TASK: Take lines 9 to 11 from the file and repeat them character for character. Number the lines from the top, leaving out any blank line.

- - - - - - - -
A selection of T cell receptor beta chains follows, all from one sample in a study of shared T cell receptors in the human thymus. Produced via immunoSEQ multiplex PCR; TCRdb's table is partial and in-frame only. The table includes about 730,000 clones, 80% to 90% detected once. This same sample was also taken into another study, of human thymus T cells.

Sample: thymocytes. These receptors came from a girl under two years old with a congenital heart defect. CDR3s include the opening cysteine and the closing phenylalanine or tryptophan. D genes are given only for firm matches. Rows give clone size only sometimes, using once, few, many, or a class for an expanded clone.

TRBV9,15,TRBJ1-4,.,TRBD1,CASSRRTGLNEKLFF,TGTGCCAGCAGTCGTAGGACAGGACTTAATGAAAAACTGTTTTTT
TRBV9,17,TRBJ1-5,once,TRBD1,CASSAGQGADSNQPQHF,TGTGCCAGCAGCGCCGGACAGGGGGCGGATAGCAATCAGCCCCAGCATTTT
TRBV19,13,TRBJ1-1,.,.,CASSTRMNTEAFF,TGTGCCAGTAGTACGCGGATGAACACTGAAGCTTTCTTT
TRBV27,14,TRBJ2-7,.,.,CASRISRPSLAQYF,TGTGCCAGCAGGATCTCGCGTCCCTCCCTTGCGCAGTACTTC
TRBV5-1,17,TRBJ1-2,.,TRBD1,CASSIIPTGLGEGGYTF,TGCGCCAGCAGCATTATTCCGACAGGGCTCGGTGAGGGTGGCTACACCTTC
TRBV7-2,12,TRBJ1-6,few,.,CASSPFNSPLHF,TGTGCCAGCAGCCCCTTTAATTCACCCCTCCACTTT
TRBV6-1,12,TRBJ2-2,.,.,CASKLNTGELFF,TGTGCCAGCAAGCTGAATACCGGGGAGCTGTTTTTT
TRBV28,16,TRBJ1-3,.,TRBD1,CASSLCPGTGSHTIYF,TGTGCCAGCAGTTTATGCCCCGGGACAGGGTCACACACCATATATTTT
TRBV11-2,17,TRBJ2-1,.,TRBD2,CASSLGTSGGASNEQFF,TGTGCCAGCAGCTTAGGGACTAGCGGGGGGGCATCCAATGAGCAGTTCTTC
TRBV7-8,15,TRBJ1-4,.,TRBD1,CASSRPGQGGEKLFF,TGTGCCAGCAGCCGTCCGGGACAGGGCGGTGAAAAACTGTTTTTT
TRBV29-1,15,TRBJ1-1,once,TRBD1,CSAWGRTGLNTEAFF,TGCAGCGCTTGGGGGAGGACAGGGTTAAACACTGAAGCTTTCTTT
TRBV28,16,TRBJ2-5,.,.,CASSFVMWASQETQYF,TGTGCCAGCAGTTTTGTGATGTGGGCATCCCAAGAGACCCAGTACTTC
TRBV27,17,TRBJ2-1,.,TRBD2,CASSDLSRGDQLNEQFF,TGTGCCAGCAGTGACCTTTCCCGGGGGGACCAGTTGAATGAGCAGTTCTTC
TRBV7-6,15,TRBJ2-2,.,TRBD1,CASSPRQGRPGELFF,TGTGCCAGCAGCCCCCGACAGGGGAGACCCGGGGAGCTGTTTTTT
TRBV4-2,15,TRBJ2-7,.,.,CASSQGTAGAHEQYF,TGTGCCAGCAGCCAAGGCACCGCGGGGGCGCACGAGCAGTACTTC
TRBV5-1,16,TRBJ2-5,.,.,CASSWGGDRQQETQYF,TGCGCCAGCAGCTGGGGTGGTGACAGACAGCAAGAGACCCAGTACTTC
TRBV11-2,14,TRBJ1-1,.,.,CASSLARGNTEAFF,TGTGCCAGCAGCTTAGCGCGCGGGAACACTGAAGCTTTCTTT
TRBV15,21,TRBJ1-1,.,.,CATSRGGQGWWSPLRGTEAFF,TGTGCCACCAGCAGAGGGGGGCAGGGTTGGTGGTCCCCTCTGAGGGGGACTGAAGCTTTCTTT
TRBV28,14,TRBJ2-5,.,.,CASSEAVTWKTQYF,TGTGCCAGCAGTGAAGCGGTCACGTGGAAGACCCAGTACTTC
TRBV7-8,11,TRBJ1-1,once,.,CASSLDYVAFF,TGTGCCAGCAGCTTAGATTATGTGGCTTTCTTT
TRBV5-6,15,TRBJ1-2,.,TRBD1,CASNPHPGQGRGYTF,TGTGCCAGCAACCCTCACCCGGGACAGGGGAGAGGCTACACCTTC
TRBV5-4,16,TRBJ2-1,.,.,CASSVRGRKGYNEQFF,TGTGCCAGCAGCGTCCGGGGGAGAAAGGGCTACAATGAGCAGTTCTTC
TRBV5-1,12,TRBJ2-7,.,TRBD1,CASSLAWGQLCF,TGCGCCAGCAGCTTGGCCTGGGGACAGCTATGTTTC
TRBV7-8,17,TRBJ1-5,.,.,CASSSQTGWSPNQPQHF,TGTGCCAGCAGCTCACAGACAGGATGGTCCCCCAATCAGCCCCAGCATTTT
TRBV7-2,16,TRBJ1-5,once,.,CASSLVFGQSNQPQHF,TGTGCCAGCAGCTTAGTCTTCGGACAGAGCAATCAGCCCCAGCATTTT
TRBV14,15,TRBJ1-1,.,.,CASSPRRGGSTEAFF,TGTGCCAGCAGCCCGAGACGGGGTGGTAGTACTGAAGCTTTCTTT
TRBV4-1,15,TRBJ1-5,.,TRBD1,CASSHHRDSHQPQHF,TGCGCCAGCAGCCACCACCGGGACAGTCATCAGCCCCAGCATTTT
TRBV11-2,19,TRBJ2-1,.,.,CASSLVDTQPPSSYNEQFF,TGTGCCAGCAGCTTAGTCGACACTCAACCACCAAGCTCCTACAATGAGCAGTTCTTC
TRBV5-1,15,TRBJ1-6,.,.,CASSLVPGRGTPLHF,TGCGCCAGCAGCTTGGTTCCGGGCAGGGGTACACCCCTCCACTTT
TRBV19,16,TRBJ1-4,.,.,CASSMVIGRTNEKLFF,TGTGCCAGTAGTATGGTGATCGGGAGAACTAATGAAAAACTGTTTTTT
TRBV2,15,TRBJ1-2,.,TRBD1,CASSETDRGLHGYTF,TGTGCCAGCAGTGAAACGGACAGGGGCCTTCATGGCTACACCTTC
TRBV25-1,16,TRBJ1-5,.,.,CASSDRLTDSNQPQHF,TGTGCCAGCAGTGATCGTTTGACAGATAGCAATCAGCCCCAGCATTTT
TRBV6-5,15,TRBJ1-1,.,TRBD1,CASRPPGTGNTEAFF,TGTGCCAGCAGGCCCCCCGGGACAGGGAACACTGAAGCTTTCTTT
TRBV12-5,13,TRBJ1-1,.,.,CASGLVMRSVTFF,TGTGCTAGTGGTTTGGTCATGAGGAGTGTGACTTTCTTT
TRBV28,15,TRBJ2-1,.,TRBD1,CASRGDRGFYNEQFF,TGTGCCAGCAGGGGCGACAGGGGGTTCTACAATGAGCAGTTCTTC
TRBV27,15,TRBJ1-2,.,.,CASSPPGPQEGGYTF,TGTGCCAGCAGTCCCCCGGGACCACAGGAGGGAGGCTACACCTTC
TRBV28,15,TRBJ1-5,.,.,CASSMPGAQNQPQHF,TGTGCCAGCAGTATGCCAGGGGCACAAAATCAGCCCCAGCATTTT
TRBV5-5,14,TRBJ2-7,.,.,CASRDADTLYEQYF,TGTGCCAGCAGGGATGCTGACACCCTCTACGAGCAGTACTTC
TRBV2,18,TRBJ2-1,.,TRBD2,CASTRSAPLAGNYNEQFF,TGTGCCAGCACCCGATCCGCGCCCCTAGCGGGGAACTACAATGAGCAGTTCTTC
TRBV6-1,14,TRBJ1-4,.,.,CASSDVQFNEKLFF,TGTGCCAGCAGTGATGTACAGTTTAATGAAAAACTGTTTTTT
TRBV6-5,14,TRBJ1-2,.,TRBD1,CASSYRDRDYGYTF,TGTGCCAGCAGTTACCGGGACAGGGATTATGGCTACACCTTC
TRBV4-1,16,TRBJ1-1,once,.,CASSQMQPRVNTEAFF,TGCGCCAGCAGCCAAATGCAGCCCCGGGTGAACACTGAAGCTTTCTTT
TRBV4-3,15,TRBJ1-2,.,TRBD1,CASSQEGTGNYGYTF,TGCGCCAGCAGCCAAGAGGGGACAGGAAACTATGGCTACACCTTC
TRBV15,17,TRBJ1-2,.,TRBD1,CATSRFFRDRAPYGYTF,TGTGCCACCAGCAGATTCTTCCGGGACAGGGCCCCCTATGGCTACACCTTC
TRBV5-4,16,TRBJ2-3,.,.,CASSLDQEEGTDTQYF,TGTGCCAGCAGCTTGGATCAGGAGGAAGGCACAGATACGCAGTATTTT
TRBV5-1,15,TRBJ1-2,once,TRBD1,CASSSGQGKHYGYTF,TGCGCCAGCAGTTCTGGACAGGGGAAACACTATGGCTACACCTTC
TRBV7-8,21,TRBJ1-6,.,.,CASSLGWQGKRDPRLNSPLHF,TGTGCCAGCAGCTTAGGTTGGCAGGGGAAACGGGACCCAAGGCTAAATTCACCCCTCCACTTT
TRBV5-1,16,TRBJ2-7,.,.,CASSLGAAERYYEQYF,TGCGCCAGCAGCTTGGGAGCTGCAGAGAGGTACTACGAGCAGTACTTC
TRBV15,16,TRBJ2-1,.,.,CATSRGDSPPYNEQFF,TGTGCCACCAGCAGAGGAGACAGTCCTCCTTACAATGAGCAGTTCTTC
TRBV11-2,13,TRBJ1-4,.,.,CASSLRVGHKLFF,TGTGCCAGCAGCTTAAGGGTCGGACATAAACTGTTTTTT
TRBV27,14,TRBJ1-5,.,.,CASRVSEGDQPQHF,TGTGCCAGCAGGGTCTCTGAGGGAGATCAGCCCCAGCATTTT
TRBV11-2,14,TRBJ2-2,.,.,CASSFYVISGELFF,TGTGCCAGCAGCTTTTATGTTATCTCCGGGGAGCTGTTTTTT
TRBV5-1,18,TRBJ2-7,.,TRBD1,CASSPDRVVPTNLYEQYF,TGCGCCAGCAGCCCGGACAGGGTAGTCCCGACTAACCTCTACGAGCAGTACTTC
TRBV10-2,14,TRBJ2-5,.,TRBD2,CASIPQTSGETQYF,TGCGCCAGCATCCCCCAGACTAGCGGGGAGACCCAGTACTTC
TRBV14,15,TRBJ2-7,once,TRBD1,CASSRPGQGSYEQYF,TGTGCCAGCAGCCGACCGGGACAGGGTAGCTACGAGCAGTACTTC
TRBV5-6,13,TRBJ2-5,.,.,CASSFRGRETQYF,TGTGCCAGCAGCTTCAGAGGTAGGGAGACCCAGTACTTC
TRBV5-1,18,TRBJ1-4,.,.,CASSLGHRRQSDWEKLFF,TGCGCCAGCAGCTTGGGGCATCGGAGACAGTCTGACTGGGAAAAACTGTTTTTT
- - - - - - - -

TRBV6-1,12,TRBJ2-2,.,.,CASKLNTGELFF,TGTGCCAGCAAGCTGAATACCGGGGAGCTGTTTTTT
TRBV28,16,TRBJ1-3,.,TRBD1,CASSLCPGTGSHTIYF,TGTGCCAGCAGTTTATGCCCCGGGACAGGGTCACACACCATATATTTT
TRBV11-2,17,TRBJ2-1,.,TRBD2,CASSLGTSGGASNEQFF,TGTGCCAGCAGCTTAGGGACTAGCGGGGGGGCATCCAATGAGCAGTTCTTC